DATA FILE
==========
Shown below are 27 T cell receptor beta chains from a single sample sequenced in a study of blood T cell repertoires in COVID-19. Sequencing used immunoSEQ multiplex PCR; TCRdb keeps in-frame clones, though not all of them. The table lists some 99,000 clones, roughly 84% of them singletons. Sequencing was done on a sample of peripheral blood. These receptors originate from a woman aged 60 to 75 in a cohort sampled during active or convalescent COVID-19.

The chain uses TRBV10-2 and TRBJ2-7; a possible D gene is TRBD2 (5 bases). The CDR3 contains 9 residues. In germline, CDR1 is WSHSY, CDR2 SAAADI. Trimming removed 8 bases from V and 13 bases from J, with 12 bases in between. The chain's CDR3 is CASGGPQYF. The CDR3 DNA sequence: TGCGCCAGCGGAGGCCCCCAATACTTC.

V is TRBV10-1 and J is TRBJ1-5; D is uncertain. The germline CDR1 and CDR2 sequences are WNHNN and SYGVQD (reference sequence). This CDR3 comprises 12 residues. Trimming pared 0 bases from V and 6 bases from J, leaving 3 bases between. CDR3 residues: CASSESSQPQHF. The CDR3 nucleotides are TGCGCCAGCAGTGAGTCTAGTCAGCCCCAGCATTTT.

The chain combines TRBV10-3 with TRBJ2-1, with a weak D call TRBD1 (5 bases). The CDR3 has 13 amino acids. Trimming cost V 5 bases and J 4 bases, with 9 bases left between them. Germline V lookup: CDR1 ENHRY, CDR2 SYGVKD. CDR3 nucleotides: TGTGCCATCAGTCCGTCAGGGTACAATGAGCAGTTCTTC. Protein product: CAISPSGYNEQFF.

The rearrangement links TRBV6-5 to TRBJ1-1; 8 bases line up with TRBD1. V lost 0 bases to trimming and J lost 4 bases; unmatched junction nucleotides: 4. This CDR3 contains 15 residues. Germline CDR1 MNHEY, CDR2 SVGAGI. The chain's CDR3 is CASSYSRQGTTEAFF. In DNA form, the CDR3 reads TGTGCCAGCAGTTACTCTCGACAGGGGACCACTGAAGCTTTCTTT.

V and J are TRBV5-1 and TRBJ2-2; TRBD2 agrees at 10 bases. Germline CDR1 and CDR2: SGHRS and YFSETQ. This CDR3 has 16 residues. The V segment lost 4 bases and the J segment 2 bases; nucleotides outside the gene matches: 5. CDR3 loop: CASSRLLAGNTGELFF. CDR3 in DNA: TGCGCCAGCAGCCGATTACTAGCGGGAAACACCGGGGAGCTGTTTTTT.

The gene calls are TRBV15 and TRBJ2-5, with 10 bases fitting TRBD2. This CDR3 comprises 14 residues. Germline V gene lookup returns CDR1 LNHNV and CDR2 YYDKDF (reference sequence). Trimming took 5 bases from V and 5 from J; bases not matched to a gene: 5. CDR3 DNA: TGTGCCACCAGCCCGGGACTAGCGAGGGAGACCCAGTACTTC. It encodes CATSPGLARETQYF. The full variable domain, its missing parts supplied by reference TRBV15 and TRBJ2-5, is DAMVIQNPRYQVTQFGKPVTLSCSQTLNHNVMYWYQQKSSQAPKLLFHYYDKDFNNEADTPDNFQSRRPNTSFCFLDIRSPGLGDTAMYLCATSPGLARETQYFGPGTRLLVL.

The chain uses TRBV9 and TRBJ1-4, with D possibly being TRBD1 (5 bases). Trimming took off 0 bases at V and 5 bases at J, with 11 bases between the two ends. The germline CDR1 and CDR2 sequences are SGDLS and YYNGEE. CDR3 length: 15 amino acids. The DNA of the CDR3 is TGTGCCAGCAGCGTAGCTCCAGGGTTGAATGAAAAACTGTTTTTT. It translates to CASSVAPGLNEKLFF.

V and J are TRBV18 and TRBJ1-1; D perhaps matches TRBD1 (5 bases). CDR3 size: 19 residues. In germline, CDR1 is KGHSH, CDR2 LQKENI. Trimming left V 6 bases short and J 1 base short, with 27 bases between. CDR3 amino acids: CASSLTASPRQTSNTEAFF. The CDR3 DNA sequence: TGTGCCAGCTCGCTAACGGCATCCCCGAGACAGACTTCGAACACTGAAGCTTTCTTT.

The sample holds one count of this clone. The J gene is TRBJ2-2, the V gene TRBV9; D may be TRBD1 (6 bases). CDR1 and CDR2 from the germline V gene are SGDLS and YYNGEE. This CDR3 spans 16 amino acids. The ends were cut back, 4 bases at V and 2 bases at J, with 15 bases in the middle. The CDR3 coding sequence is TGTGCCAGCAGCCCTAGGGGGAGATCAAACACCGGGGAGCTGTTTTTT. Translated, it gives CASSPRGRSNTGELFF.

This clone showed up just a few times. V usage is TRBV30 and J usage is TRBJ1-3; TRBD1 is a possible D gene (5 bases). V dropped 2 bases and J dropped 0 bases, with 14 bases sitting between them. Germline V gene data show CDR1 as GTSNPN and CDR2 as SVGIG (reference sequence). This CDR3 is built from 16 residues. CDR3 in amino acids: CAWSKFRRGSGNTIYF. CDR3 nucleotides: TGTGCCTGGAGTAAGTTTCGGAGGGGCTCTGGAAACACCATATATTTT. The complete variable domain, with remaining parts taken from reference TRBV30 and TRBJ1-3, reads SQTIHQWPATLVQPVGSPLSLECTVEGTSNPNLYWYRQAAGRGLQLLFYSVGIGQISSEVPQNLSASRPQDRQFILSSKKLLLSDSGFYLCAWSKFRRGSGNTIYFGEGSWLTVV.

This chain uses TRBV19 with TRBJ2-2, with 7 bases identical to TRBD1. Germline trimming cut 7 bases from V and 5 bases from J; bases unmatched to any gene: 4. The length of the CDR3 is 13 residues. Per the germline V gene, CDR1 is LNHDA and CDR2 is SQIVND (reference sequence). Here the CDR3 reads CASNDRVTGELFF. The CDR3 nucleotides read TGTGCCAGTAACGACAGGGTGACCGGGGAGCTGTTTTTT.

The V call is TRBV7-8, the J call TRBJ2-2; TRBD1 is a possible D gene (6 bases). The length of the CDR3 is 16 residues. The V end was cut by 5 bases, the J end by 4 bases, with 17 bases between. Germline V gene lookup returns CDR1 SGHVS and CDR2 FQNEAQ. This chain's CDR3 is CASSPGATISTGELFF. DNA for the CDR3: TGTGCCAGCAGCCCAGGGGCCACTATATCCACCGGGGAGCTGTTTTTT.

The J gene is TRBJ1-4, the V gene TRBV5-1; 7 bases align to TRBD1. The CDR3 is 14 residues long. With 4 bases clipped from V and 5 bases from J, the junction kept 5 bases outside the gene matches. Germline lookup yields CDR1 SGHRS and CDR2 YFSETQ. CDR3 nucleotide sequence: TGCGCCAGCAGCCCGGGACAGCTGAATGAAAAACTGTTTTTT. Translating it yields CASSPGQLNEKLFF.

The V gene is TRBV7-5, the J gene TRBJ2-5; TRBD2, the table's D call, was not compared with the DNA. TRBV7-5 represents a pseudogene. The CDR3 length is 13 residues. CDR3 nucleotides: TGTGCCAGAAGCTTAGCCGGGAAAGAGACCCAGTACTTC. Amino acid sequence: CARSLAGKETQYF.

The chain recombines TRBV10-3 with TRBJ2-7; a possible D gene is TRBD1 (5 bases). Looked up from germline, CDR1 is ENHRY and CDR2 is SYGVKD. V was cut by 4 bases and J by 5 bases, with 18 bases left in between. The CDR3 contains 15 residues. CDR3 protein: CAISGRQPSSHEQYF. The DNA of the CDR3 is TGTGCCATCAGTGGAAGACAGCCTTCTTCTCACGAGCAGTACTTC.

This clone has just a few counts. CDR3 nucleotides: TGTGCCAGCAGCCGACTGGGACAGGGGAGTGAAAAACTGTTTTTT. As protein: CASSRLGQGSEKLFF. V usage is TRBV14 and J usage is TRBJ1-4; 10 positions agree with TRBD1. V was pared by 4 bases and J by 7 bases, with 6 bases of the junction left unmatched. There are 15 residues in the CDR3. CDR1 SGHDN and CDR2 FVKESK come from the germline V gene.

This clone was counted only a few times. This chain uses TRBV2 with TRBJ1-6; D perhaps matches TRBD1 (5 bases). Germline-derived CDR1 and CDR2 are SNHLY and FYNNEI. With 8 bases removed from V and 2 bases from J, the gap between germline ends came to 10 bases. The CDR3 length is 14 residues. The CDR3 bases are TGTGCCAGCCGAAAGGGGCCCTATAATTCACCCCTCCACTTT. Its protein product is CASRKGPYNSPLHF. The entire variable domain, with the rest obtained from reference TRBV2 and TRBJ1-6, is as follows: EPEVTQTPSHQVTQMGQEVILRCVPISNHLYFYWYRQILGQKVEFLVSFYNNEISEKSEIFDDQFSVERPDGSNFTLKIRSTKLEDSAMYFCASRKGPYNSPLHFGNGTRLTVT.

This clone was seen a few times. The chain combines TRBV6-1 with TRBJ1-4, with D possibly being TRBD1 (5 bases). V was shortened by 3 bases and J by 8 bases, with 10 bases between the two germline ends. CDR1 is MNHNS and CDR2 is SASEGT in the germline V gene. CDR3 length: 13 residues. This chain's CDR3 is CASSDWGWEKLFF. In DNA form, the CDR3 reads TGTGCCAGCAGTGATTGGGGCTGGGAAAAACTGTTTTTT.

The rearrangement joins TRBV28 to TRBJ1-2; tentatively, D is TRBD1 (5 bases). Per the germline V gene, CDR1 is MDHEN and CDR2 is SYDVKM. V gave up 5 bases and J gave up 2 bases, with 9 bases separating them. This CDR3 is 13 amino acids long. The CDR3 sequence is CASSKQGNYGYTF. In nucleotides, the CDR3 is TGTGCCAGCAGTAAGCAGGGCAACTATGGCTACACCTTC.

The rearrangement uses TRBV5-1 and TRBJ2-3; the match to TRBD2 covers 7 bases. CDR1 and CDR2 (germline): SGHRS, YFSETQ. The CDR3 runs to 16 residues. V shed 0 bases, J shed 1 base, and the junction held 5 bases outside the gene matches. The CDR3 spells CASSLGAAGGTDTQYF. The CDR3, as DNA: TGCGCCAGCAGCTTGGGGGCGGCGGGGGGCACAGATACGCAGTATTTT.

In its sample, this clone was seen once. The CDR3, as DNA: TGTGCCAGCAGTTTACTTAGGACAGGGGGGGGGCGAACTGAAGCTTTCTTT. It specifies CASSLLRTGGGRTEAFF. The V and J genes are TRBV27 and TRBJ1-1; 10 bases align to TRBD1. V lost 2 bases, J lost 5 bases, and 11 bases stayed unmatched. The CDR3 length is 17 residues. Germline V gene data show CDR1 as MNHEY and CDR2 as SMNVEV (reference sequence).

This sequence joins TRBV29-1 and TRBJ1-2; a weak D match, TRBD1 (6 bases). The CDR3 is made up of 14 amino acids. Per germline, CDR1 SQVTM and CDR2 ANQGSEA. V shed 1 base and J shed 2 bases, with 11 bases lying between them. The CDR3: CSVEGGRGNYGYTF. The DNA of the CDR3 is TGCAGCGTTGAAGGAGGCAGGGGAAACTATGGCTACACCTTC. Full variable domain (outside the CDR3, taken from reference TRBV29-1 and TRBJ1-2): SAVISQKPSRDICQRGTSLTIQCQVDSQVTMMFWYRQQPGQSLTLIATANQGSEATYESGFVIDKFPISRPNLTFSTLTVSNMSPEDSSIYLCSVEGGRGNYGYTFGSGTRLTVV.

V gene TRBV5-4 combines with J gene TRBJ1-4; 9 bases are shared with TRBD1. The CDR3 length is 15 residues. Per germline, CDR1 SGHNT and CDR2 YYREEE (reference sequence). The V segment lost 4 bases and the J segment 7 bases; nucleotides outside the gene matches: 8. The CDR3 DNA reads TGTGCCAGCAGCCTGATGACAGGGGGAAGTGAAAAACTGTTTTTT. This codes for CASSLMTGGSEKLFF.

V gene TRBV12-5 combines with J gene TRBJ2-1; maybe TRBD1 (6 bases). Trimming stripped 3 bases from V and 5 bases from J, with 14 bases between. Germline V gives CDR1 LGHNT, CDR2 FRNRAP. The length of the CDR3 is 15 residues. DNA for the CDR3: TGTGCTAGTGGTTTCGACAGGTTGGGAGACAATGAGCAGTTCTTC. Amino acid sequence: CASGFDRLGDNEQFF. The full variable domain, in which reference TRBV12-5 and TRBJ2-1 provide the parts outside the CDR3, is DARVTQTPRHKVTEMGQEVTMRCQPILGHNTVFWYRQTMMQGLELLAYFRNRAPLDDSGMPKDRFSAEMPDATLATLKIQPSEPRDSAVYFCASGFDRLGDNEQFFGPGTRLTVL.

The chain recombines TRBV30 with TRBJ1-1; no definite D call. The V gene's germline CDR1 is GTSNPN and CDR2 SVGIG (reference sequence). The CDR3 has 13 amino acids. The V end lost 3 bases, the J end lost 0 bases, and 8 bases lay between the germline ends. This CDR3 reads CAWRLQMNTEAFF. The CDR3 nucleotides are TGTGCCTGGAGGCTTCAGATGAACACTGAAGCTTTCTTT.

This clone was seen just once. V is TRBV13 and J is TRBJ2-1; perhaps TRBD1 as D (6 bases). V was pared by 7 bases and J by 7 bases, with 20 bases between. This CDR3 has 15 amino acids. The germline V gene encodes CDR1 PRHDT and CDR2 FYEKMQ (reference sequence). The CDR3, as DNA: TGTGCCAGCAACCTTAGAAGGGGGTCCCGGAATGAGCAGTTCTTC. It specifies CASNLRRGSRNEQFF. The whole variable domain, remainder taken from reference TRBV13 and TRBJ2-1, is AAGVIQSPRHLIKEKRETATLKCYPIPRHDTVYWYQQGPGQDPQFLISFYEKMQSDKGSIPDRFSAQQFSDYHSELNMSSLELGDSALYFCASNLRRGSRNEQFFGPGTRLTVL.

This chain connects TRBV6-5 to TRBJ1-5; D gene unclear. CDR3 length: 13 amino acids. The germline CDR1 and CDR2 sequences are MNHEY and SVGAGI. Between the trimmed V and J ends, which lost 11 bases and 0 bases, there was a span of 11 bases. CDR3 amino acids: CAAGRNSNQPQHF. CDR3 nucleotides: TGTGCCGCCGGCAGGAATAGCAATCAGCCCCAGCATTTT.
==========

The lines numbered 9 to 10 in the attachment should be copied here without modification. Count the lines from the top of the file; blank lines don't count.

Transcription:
V and J are TRBV18 and TRBJ1-1; D perhaps matches TRBD1 (5 bases). CDR3 size: 19 residues. In germline, CDR1 is KGHSH, CDR2 LQKENI. Trimming left V 6 bases short and J 1 base short, with 27 bases between. CDR3 amino acids: CASSLTASPRQTSNTEAFF. The CDR3 DNA sequence: TGTGCCAGCTCGCTAACGGCATCCCCGAGACAGACTTCGAACACTGAAGCTTTCTTT.

The sample holds one count of this clone. The J gene is TRBJ2-2, the V gene TRBV9; D may be TRBD1 (6 bases). CDR1 and CDR2 from the germline V gene are SGDLS and YYNGEE. This CDR3 spans 16 amino acids. The ends were cut back, 4 bases at V and 2 bases at J, with 15 bases in the middle. The CDR3 coding sequence is TGTGCCAGCAGCCCTAGGGGGAGATCAAACACCGGGGAGCTGTTTTTT. Translated, it gives CASSPRGRSNTGELFF.